“For the first time at night, you can see Old St. Paul’s Rectory,” says Murphy & Dittenhafer Architects’ Peter Schwab. “It’s a new and different thing for the city to have this old building back.”
When renovating a historic building, sometimes history itself poses the biggest challenge.
After Murphy & Dittenhafer Architects of Baltimore and York, Pennsylvania, completed several projects at St. Paul’s Episcopal Church in Baltimore, the firm shifted its attention to the church rectory, a 1792 late Georgian/Federal-style brick house where two oversight agencies mandated a strict adherence to historical accuracy.
Architects Lauren Myatt and Peter Schwab found themselves playing history detectives as they researched the design elements at the 1856 church on Charles Street and the rectory on Saratoga Street.
“I thought we’d never get there,” Schwab says of the historical documentation required at the rectory.
A multi-faceted renovation
Several years ago, Myatt investigated the church’s wood ceiling and its layers of paint. Though she couldn’t determine whether painted stars adorned the original ceiling – a style popular in the mid-1800s – the church decided to repaint it a different shade of blue and add the stars.
She also fashioned a new paint and lighting scheme for the sanctuary, redesigned to add fellowship space, and repurposed a choir room to create extra classroom space.
The three-story rectory had been the rector’s home until the 1980s and then was leased to outside organizations. The church recently decided to renovate it into office and meeting space that it needed. The structure, which Schwab says is one of Baltimore’s oldest buildings, features a partially cantilevered octagonal stair and rows of circular windows.
“Being a port town that expanded so fast, a lot of colonial structures were taken down or lost in the great fire of 1904,” Schwab explains. The Rectory is a survivor, and it holds a special significance for Schwab, whose ancestors were among the church’s original vestry, a committee that helped manage parish affairs.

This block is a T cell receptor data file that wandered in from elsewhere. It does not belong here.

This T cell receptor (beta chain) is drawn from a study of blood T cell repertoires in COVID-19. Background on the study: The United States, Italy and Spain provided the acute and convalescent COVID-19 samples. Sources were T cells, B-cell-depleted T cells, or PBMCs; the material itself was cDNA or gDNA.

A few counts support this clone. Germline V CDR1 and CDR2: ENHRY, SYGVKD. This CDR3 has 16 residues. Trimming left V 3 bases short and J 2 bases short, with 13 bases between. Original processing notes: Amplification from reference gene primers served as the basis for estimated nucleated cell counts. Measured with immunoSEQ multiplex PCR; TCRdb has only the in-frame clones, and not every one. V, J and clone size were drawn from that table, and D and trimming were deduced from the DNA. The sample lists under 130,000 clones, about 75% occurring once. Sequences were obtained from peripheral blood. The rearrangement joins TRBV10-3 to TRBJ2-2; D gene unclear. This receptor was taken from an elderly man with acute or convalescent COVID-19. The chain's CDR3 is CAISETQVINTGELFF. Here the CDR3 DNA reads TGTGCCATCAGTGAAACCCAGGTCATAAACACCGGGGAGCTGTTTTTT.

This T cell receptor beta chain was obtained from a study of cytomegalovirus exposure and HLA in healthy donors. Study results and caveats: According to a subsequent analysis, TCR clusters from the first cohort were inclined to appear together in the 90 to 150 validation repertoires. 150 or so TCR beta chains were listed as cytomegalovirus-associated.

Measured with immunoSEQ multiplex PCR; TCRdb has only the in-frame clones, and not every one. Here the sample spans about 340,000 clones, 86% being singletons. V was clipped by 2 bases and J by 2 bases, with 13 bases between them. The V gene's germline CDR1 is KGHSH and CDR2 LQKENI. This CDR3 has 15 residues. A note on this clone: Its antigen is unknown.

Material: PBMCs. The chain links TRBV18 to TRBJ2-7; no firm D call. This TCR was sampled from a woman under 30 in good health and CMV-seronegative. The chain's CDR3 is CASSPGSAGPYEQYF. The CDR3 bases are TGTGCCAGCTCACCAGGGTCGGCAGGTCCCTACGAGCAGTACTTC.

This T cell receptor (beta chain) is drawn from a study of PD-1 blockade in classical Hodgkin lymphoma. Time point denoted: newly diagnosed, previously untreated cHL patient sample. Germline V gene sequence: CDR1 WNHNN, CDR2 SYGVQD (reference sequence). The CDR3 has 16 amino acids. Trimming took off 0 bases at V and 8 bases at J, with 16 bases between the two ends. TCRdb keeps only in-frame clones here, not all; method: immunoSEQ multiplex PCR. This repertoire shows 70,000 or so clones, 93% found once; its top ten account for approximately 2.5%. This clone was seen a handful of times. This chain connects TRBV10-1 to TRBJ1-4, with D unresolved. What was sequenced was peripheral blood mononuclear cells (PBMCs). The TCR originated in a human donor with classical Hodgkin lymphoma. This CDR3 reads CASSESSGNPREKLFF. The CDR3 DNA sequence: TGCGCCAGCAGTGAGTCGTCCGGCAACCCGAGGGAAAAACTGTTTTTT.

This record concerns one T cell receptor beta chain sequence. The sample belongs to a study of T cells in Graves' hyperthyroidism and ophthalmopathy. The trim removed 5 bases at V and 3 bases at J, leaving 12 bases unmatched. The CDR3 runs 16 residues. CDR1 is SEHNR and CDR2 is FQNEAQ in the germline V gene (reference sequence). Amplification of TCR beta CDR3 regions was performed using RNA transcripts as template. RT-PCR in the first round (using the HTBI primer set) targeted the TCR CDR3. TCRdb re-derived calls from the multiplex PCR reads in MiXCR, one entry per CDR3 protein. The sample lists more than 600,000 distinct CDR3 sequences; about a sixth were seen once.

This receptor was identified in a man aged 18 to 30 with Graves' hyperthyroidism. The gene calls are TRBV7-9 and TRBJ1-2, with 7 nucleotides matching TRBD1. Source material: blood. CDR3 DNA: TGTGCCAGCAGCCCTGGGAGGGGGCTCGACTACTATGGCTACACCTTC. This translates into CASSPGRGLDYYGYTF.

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Myatt redesigned the second floor as office space and the first floor primarily for group meetings. Where she could, she retained the original long-leaf or old-growth hard pine floors. Alabama pine was a source for replacement flooring.
The kitchen probably required the least adherence to historical standards because it had undergone other renovations. Now with new appliances, it can serve groups that meet at the Rectory.
“We still did need to follow historical guidelines when upgrading the kitchen in terms of its significant historical features,” Myatt says. “One was the original fireplace and hearth.”
Another requirement: The tin roof over the kitchen area with its crimped and bent seams, probably from the late 19th century, had to be maintained.
(Photos by Jim Popa)
Digging into history
As Myatt designed, Schwab researched historical specifications to satisfy the city’s Commission for Historical and Architectural Preservation (CHAP) and the Maryland Historical Trust. He had to find experts in specific elements of the rectory project.
The original plaster used horsehair as a binder, so replacement plaster had to include animal hair.
“We had a company originally from London that did the plaster restoration,” Schwab says.
The mortar used to repoint the brick exterior had to contain natural lime. The building has at least three layers of brick.
“All buildings did back then because they were structural walls,” Schwab points out.
The exterior work, which Myatt helped design, included repairing wood trim and installing energy-efficient storm windows.
In some cases, Schwab tried to get the Historical Trust to relent, such as allowing the removal of an old oak tree that could fall on the Rectory.
Following historical guidelines from roof to basement, the architects maintained a cobblestone cellar floor when a sump pump was installed. They also designed a new heating and air-conditioning system.
(Photos by Jim Popa)
A rewarding project
The work at the Rectory is nearly done, and Schwab says the formerly rundown building, with exterior up-lighting, sends a new message to Baltimore.
“For the first time at night, you can see Old St. Paul’s Rectory,” he says. “It’s a new and different thing for the city to have this old building back that they have not noticed for a long time.”
The final piece of the overall campus puzzle will be the addition of a ramp into the Church, which must comply with the Americans with Disabilities Act and not damage the entrance’s marble steps.
CHAP rejected the first design because it would have meant cutting into the original granite and marble steps. So, Myatt is tweaking her plan to protect the steps and fit the ramp into the available space.
Despite the challenges, the work at Old St. Paul’s has proved satisfying for the architects.
“Working with churches definitely adds another layer of sensitivity that needs to be considered,” Myatt says.
Schwab views designing for houses of worship as special.
“You’re working on a space that has a soul,” he says.